In recognition of the company's 150th year of doing business, Bayer's Environmental Science division is focused on giving back to its customers and the community through education for green industry professionals and outreach to public service organizations in need.
To that end, Bayer ES is accepting applications for one of two Healthy Turf, Healthy Tomorrow Plant Health Scholarships to help superintendents further their turf education.
The Healthy Turf, Healthy Tomorrow Plant Health Scholarship program awards $2,500 to two superintendents who can use the funds to attend local, regional or national educational conferences, or to enroll in a continuing education program at a college or university. Deadline for applying is Oct. 4, and all applicants must be GCSAA members enrolled in Bayer's Accolades program.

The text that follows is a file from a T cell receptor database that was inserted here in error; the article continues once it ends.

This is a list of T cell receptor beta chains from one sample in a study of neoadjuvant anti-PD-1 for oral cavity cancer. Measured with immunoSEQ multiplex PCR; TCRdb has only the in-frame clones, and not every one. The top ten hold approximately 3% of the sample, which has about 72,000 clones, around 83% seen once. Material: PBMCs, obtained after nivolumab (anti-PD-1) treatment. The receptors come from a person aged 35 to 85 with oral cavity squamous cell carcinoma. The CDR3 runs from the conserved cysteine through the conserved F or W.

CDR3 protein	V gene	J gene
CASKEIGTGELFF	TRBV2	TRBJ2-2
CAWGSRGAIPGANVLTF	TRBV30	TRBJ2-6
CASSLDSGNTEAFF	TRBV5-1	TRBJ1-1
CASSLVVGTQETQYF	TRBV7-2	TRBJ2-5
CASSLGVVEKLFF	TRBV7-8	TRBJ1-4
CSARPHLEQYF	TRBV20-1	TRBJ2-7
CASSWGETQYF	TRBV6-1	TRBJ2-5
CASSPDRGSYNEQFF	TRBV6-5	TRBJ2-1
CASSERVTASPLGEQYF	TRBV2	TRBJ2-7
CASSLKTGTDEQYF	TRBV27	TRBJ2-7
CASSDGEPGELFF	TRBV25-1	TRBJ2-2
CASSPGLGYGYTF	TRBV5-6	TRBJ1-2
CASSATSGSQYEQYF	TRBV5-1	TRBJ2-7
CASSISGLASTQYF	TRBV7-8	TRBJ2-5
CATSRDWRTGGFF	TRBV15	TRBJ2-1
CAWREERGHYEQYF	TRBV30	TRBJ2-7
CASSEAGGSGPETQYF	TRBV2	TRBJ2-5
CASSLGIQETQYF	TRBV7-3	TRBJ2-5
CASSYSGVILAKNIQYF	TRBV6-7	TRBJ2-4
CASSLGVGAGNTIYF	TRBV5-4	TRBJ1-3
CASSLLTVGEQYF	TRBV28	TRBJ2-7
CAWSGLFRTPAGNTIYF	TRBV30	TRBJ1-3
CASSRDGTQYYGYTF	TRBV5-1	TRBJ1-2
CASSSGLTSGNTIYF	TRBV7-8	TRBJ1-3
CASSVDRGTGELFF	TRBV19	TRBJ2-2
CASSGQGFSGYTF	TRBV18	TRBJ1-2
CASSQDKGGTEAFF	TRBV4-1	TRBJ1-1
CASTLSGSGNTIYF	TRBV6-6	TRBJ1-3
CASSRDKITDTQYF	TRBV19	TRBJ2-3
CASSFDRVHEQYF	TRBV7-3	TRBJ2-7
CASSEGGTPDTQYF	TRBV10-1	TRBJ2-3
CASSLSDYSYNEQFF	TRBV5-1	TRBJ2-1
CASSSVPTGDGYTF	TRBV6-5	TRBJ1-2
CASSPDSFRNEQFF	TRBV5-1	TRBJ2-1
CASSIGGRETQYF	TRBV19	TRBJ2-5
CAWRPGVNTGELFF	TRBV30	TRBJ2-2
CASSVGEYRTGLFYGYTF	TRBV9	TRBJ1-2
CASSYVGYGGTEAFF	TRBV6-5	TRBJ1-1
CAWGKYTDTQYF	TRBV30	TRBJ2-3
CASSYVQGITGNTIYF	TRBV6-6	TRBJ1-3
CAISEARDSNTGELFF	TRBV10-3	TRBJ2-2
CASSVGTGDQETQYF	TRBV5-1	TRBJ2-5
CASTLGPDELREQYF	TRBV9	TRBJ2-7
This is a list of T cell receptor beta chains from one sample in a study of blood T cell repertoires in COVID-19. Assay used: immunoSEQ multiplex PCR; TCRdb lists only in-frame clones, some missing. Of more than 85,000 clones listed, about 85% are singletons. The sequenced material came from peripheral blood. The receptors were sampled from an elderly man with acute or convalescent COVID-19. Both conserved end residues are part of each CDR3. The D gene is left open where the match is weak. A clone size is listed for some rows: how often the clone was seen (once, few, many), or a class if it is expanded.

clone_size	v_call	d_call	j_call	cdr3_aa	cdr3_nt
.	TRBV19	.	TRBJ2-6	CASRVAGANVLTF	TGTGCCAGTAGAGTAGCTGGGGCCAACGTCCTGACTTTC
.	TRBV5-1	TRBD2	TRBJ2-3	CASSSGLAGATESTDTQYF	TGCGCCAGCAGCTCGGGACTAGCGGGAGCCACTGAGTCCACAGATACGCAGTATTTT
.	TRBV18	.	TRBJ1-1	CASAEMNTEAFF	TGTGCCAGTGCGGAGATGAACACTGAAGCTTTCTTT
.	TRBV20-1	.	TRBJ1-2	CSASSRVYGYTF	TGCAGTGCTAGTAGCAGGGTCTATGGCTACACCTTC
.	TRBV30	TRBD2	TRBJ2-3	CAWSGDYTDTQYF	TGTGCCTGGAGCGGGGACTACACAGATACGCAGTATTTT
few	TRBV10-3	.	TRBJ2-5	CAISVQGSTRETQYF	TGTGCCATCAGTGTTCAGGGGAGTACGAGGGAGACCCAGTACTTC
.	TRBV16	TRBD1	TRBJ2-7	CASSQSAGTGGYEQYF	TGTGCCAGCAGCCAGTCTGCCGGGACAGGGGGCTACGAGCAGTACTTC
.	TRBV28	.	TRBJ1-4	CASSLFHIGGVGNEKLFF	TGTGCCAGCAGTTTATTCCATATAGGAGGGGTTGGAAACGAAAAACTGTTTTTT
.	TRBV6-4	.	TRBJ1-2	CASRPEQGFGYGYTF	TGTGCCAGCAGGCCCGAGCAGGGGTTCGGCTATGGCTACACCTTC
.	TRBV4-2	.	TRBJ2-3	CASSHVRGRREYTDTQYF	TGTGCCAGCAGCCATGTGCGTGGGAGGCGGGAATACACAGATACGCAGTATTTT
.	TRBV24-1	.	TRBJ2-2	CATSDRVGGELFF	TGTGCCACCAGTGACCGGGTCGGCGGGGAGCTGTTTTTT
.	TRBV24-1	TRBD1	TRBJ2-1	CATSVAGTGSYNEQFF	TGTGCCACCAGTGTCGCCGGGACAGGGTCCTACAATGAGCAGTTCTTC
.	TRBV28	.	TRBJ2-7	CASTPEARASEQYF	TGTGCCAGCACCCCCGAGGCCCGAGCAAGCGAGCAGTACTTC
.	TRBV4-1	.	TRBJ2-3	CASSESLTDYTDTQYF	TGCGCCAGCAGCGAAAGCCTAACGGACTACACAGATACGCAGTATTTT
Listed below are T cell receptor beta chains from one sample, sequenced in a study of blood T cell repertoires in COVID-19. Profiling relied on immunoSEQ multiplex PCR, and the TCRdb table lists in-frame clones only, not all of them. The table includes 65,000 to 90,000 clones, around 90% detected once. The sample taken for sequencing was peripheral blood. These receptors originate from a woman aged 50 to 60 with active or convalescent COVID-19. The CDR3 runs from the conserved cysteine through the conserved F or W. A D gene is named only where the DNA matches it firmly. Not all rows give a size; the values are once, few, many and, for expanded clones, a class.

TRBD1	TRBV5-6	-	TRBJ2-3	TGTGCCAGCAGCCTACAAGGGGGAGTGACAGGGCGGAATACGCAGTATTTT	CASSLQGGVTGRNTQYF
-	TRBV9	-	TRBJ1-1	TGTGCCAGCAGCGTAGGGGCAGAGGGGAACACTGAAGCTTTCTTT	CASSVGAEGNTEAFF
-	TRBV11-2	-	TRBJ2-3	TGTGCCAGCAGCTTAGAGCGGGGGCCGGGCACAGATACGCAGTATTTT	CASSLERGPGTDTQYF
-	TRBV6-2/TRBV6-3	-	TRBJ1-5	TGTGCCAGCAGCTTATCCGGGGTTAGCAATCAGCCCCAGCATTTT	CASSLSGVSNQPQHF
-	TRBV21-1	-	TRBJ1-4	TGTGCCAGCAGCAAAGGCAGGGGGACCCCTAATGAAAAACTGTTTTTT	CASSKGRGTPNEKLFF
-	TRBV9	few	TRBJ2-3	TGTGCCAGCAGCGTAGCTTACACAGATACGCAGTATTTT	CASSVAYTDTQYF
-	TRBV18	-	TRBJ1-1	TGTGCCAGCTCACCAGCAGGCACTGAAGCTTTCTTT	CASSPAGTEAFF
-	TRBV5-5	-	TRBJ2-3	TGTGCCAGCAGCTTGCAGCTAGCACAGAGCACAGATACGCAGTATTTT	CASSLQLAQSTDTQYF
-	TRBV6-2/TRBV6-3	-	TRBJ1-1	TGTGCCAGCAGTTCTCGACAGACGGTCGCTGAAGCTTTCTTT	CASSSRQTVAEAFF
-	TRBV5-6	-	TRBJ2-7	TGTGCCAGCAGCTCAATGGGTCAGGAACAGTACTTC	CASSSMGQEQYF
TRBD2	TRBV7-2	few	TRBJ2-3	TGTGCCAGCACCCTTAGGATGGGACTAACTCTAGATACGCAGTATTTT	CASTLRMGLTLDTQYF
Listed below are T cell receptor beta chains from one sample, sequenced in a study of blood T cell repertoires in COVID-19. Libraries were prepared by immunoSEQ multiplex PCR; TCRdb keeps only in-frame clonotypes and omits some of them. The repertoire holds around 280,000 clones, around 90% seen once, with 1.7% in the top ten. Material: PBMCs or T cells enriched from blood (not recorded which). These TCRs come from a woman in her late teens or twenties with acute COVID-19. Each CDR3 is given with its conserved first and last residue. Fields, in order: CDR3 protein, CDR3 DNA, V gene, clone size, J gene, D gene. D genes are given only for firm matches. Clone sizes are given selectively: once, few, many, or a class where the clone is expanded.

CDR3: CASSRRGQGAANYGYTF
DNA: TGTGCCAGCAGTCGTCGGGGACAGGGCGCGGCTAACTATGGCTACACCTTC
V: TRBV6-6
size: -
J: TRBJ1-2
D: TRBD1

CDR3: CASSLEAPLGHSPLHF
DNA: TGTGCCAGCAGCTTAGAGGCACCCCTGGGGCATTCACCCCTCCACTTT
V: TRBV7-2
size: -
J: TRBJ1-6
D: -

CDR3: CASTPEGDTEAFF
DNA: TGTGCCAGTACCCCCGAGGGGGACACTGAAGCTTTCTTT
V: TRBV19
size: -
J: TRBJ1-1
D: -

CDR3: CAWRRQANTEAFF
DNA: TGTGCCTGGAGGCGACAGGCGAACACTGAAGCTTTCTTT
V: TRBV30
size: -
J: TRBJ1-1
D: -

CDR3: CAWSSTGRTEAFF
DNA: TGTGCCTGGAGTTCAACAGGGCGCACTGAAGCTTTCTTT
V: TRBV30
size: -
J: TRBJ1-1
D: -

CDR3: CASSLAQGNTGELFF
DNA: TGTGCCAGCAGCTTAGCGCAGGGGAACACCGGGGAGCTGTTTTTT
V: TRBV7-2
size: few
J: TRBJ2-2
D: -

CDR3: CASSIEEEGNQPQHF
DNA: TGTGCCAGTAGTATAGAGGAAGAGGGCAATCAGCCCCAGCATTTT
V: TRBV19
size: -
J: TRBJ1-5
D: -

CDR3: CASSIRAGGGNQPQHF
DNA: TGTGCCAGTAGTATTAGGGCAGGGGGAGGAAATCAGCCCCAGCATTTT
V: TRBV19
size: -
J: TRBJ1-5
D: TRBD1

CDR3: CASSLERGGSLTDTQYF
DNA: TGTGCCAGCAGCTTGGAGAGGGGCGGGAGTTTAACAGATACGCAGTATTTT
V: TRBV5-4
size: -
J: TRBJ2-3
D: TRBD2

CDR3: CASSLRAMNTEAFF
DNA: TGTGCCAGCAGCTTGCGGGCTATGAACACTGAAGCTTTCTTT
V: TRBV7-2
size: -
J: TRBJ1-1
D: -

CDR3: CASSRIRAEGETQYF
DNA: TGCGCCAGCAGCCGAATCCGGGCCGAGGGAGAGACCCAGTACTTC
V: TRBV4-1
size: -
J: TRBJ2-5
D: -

Also in recognition of the company's official anniversary on Aug. 1, more than 200 employee volunteers gave their time at Zuma's Rescue Ranch, a Denver facility that pairs rescued horses with at-risk children to promote life skills in the latter as well as improve their bonding and trust skills for both horses and children.
Volunteers also helped provide labor and Bayer products in a beautification effort at the facility as well as construction and maintenance updates, including construction and restoration of landscape beds, garden gates and walkways. The team built and installed a pergola, a duck pond and a chicken coop as well as landscaped the facility's outdoor venue, cleaned stalls, seeded pastures, and painted Zuma's signs and indoor arena. The property was founded in 2004 with the mission to provide a sanctuary for voiceless humans and animals in the Denver area.
Bayer was launched Aug. 1, 1863, when Friederich Bayer and Johann Friedrich Weskott started their dye factory in what is now the German village of Wuppertal. Within four years, the new start-up company had operations in Albany, N.Y., and Moscow. By 1892, Bayer had formulated its first synthetic insecticide to control nun moths. Seven years later, in 1899, the company has trademarked a name that today is a household phrase: Bayer Aspirin.